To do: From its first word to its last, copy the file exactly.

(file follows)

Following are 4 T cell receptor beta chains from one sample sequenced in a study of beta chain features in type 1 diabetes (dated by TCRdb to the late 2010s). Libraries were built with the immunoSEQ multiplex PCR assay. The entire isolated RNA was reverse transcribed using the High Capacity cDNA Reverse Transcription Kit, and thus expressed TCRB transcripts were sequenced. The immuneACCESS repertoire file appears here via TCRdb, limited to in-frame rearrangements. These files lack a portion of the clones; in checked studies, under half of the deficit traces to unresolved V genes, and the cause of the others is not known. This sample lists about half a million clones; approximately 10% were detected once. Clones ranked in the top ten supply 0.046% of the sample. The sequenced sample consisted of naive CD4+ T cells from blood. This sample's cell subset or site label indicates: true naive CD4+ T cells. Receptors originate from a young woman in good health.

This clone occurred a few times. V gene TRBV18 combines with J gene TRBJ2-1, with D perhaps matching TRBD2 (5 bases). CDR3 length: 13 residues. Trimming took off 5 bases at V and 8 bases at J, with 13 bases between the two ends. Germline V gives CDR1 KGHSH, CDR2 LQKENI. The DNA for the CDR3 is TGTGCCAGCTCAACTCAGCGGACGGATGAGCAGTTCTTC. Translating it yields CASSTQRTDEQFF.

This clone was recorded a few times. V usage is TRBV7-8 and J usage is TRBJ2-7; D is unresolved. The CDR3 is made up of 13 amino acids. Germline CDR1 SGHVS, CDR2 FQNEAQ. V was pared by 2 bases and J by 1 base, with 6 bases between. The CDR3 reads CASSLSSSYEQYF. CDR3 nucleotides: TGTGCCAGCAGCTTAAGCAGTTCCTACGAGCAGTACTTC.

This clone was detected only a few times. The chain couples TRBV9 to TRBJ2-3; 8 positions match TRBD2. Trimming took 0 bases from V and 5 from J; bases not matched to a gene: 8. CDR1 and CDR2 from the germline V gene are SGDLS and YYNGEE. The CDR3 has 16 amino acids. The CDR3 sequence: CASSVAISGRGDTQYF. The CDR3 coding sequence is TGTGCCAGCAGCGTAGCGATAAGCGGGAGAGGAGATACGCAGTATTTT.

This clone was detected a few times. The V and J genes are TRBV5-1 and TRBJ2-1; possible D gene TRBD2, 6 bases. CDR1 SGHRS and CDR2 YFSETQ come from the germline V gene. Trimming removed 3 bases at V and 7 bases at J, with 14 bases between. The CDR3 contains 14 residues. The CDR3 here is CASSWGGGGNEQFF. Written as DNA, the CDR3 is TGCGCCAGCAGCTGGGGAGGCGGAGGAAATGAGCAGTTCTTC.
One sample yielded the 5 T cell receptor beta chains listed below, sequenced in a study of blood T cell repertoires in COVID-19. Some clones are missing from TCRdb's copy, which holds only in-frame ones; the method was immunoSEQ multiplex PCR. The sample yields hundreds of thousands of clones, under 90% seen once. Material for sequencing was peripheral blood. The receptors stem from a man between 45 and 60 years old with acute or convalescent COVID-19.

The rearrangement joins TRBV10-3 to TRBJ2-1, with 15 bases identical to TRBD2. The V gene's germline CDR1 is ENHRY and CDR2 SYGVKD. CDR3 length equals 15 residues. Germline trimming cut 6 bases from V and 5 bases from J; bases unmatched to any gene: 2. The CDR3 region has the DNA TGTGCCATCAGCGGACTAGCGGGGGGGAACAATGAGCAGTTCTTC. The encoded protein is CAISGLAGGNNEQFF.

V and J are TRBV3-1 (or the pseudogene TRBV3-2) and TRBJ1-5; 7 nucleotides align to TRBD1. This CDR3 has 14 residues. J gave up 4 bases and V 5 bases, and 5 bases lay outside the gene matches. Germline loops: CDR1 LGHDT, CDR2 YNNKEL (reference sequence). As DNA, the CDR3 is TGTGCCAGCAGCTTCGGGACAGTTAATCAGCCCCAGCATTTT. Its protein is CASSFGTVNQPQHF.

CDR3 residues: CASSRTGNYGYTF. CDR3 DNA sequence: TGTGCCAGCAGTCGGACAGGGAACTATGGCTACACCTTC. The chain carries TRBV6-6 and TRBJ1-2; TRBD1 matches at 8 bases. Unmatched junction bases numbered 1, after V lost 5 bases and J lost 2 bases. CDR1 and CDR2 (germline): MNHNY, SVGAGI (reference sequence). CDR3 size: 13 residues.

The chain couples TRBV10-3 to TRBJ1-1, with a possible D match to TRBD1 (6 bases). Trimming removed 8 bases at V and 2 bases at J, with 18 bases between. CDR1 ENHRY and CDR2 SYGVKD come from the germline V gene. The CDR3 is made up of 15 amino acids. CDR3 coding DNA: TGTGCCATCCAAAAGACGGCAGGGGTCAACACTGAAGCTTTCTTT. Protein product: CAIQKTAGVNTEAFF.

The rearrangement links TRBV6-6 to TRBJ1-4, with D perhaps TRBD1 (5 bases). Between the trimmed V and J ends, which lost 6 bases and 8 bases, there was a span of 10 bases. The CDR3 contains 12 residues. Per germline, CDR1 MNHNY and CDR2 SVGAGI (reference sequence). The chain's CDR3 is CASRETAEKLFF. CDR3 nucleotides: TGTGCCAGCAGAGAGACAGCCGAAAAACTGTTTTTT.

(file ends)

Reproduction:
Following are 4 T cell receptor beta chains from one sample sequenced in a study of beta chain features in type 1 diabetes (dated by TCRdb to the late 2010s). Libraries were built with the immunoSEQ multiplex PCR assay. The entire isolated RNA was reverse transcribed using the High Capacity cDNA Reverse Transcription Kit, and thus expressed TCRB transcripts were sequenced. The immuneACCESS repertoire file appears here via TCRdb, limited to in-frame rearrangements. These files lack a portion of the clones; in checked studies, under half of the deficit traces to unresolved V genes, and the cause of the others is not known. This sample lists about half a million clones; approximately 10% were detected once. Clones ranked in the top ten supply 0.046% of the sample. The sequenced sample consisted of naive CD4+ T cells from blood. This sample's cell subset or site label indicates: true naive CD4+ T cells. Receptors originate from a young woman in good health.

This clone occurred a few times. V gene TRBV18 combines with J gene TRBJ2-1, with D perhaps matching TRBD2 (5 bases). CDR3 length: 13 residues. Trimming took off 5 bases at V and 8 bases at J, with 13 bases between the two ends. Germline V gives CDR1 KGHSH, CDR2 LQKENI. The DNA for the CDR3 is TGTGCCAGCTCAACTCAGCGGACGGATGAGCAGTTCTTC. Translating it yields CASSTQRTDEQFF.

This clone was recorded a few times. V usage is TRBV7-8 and J usage is TRBJ2-7; D is unresolved. The CDR3 is made up of 13 amino acids. Germline CDR1 SGHVS, CDR2 FQNEAQ. V was pared by 2 bases and J by 1 base, with 6 bases between. The CDR3 reads CASSLSSSYEQYF. CDR3 nucleotides: TGTGCCAGCAGCTTAAGCAGTTCCTACGAGCAGTACTTC.

This clone was detected only a few times. The chain couples TRBV9 to TRBJ2-3; 8 positions match TRBD2. Trimming took 0 bases from V and 5 from J; bases not matched to a gene: 8. CDR1 and CDR2 from the germline V gene are SGDLS and YYNGEE. The CDR3 has 16 amino acids. The CDR3 sequence: CASSVAISGRGDTQYF. The CDR3 coding sequence is TGTGCCAGCAGCGTAGCGATAAGCGGGAGAGGAGATACGCAGTATTTT.

This clone was detected a few times. The V and J genes are TRBV5-1 and TRBJ2-1; possible D gene TRBD2, 6 bases. CDR1 SGHRS and CDR2 YFSETQ come from the germline V gene. Trimming removed 3 bases at V and 7 bases at J, with 14 bases between. The CDR3 contains 14 residues. The CDR3 here is CASSWGGGGNEQFF. Written as DNA, the CDR3 is TGCGCCAGCAGCTGGGGAGGCGGAGGAAATGAGCAGTTCTTC.
One sample yielded the 5 T cell receptor beta chains listed below, sequenced in a study of blood T cell repertoires in COVID-19. Some clones are missing from TCRdb's copy, which holds only in-frame ones; the method was immunoSEQ multiplex PCR. The sample yields hundreds of thousands of clones, under 90% seen once. Material for sequencing was peripheral blood. The receptors stem from a man between 45 and 60 years old with acute or convalescent COVID-19.

The rearrangement joins TRBV10-3 to TRBJ2-1, with 15 bases identical to TRBD2. The V gene's germline CDR1 is ENHRY and CDR2 SYGVKD. CDR3 length equals 15 residues. Germline trimming cut 6 bases from V and 5 bases from J; bases unmatched to any gene: 2. The CDR3 region has the DNA TGTGCCATCAGCGGACTAGCGGGGGGGAACAATGAGCAGTTCTTC. The encoded protein is CAISGLAGGNNEQFF.

V and J are TRBV3-1 (or the pseudogene TRBV3-2) and TRBJ1-5; 7 nucleotides align to TRBD1. This CDR3 has 14 residues. J gave up 4 bases and V 5 bases, and 5 bases lay outside the gene matches. Germline loops: CDR1 LGHDT, CDR2 YNNKEL (reference sequence). As DNA, the CDR3 is TGTGCCAGCAGCTTCGGGACAGTTAATCAGCCCCAGCATTTT. Its protein is CASSFGTVNQPQHF.

CDR3 residues: CASSRTGNYGYTF. CDR3 DNA sequence: TGTGCCAGCAGTCGGACAGGGAACTATGGCTACACCTTC. The chain carries TRBV6-6 and TRBJ1-2; TRBD1 matches at 8 bases. Unmatched junction bases numbered 1, after V lost 5 bases and J lost 2 bases. CDR1 and CDR2 (germline): MNHNY, SVGAGI (reference sequence). CDR3 size: 13 residues.

The chain couples TRBV10-3 to TRBJ1-1, with a possible D match to TRBD1 (6 bases). Trimming removed 8 bases at V and 2 bases at J, with 18 bases between. CDR1 ENHRY and CDR2 SYGVKD come from the germline V gene. The CDR3 is made up of 15 amino acids. CDR3 coding DNA: TGTGCCATCCAAAAGACGGCAGGGGTCAACACTGAAGCTTTCTTT. Protein product: CAIQKTAGVNTEAFF.

The rearrangement links TRBV6-6 to TRBJ1-4, with D perhaps TRBD1 (5 bases). Between the trimmed V and J ends, which lost 6 bases and 8 bases, there was a span of 10 bases. The CDR3 contains 12 residues. Per germline, CDR1 MNHNY and CDR2 SVGAGI (reference sequence). The chain's CDR3 is CASRETAEKLFF. CDR3 nucleotides: TGTGCCAGCAGAGAGACAGCCGAAAAACTGTTTTTT.